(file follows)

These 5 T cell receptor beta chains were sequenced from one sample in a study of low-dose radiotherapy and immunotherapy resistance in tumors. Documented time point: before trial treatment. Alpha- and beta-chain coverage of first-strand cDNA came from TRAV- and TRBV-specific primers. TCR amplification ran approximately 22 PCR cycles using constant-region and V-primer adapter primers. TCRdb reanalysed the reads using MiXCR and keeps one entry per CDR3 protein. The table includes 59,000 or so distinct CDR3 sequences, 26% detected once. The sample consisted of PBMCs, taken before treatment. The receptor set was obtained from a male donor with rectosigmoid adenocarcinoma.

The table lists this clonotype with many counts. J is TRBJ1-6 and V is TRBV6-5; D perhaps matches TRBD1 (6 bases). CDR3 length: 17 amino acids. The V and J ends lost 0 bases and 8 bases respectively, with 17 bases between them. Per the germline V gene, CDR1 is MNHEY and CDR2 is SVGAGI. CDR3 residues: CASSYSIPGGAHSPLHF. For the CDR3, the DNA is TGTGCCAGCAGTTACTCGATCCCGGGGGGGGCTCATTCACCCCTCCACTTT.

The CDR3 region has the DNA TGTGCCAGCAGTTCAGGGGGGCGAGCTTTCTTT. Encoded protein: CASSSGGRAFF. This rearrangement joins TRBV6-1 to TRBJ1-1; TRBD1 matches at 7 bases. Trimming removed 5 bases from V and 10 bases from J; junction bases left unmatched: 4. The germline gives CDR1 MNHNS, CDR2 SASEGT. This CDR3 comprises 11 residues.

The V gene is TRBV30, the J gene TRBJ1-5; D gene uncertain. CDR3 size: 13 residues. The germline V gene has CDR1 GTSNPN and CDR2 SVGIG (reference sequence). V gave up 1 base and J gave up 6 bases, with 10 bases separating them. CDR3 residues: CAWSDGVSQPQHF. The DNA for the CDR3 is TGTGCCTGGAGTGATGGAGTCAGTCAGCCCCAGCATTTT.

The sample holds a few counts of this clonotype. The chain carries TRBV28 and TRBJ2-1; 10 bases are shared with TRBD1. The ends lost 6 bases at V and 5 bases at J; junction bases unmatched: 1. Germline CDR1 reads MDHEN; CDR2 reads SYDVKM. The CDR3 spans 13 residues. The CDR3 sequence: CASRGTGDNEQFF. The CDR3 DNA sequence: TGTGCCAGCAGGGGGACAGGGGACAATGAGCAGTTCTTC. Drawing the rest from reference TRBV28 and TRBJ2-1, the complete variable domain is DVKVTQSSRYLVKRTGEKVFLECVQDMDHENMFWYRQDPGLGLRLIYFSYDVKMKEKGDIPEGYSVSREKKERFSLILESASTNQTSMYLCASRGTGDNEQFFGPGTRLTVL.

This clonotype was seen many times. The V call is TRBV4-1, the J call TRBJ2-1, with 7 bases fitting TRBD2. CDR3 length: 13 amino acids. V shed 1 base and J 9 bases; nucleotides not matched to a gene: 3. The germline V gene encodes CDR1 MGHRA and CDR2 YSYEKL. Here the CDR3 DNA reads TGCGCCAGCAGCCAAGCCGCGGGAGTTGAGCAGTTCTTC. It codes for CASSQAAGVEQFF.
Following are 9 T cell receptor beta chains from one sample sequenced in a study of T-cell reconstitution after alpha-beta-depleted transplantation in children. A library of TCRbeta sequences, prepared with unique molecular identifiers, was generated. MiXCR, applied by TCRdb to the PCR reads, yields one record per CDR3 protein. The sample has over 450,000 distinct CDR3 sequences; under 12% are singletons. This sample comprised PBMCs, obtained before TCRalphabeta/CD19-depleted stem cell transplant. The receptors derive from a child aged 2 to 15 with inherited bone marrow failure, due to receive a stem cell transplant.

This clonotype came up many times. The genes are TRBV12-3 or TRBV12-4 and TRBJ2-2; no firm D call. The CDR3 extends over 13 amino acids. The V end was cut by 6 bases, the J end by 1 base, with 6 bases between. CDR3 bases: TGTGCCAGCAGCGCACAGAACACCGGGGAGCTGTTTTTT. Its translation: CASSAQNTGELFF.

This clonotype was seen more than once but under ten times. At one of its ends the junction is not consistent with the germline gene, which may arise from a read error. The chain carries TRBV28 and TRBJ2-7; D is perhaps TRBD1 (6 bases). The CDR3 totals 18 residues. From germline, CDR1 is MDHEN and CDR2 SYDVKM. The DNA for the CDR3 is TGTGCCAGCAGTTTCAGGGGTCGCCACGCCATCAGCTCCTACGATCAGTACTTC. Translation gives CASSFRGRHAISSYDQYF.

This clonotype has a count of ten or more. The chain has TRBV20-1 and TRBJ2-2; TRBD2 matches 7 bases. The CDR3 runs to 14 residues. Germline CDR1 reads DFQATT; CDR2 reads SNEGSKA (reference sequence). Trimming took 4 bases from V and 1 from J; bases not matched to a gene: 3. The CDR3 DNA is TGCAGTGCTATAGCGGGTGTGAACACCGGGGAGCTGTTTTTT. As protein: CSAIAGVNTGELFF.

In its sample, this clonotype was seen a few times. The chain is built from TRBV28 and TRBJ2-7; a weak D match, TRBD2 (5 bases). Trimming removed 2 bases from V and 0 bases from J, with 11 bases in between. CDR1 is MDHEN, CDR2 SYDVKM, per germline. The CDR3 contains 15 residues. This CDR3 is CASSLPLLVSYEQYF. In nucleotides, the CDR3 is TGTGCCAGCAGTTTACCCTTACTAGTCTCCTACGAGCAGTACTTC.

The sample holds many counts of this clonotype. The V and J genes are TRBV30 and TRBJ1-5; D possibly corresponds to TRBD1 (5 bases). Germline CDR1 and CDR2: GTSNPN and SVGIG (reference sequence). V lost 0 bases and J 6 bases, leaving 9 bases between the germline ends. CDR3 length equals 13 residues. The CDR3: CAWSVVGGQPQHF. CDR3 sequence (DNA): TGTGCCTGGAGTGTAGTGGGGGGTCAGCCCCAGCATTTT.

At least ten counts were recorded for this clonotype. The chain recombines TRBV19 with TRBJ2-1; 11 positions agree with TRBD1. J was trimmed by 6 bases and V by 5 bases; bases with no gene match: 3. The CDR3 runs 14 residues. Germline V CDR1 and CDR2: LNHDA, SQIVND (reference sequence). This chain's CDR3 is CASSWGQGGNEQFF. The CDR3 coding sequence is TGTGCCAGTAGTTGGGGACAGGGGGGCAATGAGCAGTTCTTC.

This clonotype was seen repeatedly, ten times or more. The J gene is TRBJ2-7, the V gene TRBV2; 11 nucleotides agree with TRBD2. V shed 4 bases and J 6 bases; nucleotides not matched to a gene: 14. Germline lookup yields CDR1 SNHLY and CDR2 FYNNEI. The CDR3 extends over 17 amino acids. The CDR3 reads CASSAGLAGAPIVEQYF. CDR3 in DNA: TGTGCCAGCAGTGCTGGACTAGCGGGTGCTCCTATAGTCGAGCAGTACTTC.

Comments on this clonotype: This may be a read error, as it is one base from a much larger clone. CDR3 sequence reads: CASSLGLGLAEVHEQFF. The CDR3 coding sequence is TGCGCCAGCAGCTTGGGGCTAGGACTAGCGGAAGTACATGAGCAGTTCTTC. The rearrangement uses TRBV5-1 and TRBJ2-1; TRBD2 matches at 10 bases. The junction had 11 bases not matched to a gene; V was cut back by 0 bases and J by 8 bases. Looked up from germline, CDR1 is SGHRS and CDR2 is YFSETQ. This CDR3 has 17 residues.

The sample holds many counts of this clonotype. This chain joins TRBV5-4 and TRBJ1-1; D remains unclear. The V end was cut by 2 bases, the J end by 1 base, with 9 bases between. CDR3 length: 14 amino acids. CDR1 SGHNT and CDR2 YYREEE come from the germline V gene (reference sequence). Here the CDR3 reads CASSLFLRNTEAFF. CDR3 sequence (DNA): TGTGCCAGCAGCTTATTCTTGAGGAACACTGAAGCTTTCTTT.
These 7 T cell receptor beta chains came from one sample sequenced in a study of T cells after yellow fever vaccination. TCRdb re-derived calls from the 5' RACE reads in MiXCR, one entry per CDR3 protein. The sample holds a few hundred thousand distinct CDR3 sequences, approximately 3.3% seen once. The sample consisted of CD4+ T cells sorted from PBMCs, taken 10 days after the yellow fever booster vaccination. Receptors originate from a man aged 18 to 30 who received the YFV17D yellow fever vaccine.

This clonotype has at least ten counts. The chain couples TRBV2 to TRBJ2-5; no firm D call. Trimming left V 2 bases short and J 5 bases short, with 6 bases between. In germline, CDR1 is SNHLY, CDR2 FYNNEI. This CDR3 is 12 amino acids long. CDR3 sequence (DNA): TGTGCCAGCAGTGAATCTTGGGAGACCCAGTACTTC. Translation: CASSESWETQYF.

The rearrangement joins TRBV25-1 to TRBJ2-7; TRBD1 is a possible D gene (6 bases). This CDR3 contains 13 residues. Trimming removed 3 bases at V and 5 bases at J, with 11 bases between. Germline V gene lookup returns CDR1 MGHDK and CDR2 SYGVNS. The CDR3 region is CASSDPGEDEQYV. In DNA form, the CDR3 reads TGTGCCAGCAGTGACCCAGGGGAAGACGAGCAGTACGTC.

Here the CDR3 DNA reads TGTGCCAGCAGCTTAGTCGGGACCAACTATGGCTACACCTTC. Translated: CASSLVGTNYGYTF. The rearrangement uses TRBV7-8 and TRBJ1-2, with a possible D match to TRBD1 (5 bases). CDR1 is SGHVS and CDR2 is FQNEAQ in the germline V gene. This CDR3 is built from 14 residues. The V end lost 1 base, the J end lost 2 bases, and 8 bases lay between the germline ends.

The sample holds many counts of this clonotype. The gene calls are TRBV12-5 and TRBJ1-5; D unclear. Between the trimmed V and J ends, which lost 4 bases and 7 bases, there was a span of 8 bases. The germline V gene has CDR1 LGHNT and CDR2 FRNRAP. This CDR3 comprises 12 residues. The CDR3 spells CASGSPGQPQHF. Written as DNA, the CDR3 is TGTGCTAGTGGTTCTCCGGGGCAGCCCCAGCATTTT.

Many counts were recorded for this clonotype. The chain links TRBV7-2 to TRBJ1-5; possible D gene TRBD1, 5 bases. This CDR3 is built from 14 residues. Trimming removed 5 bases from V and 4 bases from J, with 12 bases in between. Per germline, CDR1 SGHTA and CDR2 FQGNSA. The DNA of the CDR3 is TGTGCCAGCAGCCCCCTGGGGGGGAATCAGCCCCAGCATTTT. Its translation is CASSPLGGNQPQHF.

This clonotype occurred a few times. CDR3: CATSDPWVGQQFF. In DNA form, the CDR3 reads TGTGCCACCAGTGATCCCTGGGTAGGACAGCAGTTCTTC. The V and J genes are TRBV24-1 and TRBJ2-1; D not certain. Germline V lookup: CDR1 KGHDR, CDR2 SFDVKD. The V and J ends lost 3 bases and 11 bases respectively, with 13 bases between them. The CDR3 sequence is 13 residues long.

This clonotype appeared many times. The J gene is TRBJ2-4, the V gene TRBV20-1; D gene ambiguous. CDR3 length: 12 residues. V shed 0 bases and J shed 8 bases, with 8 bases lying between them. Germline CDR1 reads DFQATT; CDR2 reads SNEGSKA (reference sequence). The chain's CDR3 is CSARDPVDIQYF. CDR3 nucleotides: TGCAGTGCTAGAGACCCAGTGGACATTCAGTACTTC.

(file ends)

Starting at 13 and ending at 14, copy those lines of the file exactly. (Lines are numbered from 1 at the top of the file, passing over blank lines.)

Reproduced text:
At least ten counts were recorded for this clonotype. The chain recombines TRBV19 with TRBJ2-1; 11 positions agree with TRBD1. J was trimmed by 6 bases and V by 5 bases; bases with no gene match: 3. The CDR3 runs 14 residues. Germline V CDR1 and CDR2: LNHDA, SQIVND (reference sequence). This chain's CDR3 is CASSWGQGGNEQFF. The CDR3 coding sequence is TGTGCCAGTAGTTGGGGACAGGGGGGCAATGAGCAGTTCTTC.

This clonotype was seen repeatedly, ten times or more. The J gene is TRBJ2-7, the V gene TRBV2; 11 nucleotides agree with TRBD2. V shed 4 bases and J 6 bases; nucleotides not matched to a gene: 14. Germline lookup yields CDR1 SNHLY and CDR2 FYNNEI. The CDR3 extends over 17 amino acids. The CDR3 reads CASSAGLAGAPIVEQYF. CDR3 in DNA: TGTGCCAGCAGTGCTGGACTAGCGGGTGCTCCTATAGTCGAGCAGTACTTC.